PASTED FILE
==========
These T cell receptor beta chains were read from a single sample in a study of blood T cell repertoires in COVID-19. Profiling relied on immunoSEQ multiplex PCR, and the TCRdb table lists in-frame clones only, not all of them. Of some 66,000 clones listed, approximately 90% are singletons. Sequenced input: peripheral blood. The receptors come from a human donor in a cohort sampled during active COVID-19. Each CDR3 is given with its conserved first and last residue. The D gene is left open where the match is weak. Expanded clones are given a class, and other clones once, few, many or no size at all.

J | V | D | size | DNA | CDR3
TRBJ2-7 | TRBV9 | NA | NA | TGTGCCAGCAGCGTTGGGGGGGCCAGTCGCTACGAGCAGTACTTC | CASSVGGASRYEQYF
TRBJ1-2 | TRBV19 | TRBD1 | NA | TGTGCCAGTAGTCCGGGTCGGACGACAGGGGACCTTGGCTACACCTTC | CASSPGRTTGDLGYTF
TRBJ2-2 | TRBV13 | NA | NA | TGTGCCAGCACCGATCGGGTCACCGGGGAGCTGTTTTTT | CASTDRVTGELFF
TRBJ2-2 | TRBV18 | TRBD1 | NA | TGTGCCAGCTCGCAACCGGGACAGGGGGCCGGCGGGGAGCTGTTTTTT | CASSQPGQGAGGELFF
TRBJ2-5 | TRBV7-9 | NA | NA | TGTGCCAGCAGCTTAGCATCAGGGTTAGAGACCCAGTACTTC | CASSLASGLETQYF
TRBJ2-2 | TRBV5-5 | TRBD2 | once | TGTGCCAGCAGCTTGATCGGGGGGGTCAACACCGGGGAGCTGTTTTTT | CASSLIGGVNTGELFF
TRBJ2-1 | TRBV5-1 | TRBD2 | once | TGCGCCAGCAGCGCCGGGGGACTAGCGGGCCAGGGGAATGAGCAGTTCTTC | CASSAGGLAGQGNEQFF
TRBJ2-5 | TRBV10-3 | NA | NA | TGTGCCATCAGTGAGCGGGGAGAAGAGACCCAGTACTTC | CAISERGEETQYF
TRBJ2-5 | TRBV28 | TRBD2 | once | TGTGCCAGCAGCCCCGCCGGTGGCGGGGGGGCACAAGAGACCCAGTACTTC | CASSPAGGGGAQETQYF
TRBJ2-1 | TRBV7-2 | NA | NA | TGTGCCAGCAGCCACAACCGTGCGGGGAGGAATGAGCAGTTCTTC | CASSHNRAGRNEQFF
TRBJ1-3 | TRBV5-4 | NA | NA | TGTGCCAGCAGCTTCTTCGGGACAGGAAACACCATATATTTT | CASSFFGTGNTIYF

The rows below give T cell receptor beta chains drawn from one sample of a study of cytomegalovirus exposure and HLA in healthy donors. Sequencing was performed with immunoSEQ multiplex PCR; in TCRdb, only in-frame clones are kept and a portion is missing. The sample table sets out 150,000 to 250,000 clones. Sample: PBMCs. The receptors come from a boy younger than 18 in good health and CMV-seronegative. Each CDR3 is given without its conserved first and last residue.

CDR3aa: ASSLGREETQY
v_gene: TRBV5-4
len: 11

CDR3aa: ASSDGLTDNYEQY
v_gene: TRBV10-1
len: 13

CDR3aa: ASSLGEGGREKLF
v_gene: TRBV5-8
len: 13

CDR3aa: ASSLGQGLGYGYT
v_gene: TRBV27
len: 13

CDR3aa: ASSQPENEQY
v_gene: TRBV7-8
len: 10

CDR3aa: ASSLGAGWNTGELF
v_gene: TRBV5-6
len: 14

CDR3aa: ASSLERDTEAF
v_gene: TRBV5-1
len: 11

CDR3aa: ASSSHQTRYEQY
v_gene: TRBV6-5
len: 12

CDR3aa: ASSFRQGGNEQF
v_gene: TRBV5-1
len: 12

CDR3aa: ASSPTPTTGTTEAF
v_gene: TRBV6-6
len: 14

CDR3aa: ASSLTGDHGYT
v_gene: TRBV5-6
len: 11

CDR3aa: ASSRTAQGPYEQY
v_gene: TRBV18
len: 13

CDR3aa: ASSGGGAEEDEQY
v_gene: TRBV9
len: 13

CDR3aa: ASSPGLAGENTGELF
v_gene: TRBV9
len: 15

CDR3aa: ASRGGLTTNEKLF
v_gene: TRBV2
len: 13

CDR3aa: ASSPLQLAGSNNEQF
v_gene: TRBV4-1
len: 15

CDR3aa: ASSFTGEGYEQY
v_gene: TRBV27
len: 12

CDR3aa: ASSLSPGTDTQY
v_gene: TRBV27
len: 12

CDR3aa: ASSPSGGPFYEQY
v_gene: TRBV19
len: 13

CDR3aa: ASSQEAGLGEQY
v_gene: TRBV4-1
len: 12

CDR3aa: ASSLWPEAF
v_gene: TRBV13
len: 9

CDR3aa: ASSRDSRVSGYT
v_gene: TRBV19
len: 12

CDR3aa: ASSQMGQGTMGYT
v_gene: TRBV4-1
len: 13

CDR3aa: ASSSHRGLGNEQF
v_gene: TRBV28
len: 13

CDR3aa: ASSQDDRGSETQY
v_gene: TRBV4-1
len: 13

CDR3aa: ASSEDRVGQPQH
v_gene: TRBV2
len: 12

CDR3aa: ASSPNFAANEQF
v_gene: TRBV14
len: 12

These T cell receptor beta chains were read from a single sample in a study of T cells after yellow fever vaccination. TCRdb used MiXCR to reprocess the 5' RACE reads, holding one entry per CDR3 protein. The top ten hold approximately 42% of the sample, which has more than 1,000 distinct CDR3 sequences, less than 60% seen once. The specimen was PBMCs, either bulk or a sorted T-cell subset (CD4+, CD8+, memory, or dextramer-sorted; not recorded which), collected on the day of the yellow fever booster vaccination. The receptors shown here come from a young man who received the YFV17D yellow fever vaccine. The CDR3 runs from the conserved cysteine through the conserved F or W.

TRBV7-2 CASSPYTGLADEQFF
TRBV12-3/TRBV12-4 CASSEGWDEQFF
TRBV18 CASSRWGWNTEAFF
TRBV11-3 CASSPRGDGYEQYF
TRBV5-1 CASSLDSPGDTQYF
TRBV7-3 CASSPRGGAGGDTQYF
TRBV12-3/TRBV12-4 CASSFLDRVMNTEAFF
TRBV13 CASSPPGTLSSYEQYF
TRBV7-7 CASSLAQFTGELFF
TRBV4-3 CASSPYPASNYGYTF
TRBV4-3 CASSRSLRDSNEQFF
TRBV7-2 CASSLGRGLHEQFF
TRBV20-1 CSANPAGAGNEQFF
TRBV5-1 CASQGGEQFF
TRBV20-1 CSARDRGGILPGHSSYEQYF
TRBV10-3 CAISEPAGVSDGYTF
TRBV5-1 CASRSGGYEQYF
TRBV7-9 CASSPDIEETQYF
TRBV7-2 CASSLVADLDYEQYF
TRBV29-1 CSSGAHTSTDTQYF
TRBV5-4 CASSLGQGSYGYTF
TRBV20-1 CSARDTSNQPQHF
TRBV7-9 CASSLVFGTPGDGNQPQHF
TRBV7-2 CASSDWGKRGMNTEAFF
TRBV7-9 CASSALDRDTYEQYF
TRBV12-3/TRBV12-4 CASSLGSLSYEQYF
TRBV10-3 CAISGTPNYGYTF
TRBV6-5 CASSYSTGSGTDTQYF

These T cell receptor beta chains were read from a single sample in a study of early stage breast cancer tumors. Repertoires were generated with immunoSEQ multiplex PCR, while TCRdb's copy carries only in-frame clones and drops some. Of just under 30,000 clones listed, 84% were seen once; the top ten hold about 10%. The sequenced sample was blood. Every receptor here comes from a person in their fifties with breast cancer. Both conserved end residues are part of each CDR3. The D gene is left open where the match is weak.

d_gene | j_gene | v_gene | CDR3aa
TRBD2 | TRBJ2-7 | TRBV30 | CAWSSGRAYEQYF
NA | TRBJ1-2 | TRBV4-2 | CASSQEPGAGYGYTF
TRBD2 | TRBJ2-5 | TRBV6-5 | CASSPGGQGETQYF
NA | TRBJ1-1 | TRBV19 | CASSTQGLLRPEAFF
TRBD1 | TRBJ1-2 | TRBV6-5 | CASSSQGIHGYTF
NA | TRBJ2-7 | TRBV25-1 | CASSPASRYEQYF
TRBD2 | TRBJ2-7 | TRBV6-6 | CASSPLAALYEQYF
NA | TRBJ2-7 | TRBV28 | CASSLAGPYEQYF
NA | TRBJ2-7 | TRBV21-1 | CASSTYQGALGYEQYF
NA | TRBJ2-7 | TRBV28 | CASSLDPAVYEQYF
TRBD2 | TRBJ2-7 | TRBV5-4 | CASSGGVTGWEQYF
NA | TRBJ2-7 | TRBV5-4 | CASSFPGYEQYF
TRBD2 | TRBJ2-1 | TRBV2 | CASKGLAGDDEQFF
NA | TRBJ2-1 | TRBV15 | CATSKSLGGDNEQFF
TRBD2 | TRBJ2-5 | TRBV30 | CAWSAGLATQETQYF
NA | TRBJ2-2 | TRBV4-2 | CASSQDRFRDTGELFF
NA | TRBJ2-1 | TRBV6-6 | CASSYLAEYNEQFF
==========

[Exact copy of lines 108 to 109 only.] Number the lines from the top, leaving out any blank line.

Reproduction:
TRBV7-2 CASSLGRGLHEQFF
TRBV20-1 CSANPAGAGNEQFF